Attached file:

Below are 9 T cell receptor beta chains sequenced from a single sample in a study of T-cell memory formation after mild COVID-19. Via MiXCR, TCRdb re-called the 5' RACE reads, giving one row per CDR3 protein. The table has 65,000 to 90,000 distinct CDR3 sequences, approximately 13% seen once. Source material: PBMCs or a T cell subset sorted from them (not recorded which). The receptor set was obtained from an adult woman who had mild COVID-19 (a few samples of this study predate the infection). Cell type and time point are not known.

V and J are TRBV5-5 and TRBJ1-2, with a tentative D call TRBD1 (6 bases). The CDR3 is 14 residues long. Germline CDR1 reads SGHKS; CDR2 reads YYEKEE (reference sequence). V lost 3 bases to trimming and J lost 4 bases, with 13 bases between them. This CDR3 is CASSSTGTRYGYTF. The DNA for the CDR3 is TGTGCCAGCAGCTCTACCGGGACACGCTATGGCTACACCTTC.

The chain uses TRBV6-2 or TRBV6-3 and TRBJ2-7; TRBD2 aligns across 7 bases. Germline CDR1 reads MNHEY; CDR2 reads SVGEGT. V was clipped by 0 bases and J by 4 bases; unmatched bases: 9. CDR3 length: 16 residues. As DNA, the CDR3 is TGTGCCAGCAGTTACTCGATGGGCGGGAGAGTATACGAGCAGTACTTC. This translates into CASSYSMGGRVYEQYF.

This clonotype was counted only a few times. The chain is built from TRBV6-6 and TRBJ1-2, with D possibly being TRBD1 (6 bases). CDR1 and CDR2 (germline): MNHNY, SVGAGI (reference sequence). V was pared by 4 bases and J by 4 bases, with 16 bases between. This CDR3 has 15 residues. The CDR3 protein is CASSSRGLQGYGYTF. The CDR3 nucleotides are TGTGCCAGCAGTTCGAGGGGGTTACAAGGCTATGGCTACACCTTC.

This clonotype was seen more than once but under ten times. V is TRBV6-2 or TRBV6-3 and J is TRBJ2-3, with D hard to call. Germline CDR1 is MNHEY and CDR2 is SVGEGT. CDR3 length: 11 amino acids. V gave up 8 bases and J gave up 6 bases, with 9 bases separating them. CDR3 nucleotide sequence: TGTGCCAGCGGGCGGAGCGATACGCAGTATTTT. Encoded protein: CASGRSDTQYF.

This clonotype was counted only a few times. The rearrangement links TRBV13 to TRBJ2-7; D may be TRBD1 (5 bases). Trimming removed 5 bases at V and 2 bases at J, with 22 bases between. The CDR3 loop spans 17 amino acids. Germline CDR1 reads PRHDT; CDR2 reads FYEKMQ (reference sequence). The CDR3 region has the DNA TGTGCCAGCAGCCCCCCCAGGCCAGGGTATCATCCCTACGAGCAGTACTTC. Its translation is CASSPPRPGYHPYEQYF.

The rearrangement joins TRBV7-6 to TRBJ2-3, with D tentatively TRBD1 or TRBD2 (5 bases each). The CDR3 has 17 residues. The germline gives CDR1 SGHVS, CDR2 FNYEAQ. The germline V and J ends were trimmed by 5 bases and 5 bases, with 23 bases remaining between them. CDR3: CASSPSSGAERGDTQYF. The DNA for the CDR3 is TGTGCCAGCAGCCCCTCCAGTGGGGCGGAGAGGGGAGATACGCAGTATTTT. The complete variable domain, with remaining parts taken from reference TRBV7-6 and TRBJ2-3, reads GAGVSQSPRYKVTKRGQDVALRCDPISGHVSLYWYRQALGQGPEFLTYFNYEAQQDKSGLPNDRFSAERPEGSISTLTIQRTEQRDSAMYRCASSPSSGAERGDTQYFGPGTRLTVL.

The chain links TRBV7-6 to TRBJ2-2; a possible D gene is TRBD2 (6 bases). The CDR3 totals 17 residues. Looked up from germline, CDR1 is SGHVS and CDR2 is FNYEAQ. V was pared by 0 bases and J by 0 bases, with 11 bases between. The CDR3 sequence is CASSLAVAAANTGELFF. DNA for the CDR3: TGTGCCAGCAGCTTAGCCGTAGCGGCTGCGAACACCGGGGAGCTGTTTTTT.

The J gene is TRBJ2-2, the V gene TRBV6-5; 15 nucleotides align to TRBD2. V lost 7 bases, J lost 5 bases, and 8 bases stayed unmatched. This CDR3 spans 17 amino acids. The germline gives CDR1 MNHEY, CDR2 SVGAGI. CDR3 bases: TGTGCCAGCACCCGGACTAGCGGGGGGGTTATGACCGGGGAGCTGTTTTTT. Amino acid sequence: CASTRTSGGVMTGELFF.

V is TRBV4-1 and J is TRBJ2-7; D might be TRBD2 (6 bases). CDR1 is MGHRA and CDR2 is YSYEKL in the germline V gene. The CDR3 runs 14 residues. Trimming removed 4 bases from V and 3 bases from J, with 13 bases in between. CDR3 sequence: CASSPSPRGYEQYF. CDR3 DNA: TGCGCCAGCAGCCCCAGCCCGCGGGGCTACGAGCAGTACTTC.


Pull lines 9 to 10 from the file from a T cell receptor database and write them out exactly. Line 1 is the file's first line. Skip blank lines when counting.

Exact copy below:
The J gene is TRBJ2-2, the V gene TRBV6-5; 15 nucleotides align to TRBD2. V lost 7 bases, J lost 5 bases, and 8 bases stayed unmatched. This CDR3 spans 17 amino acids. The germline gives CDR1 MNHEY, CDR2 SVGAGI. CDR3 bases: TGTGCCAGCACCCGGACTAGCGGGGGGGTTATGACCGGGGAGCTGTTTTTT. Amino acid sequence: CASTRTSGGVMTGELFF.

V is TRBV4-1 and J is TRBJ2-7; D might be TRBD2 (6 bases). CDR1 is MGHRA and CDR2 is YSYEKL in the germline V gene. The CDR3 runs 14 residues. Trimming removed 4 bases from V and 3 bases from J, with 13 bases in between. CDR3 sequence: CASSPSPRGYEQYF. CDR3 DNA: TGCGCCAGCAGCCCCAGCCCGCGGGGCTACGAGCAGTACTTC.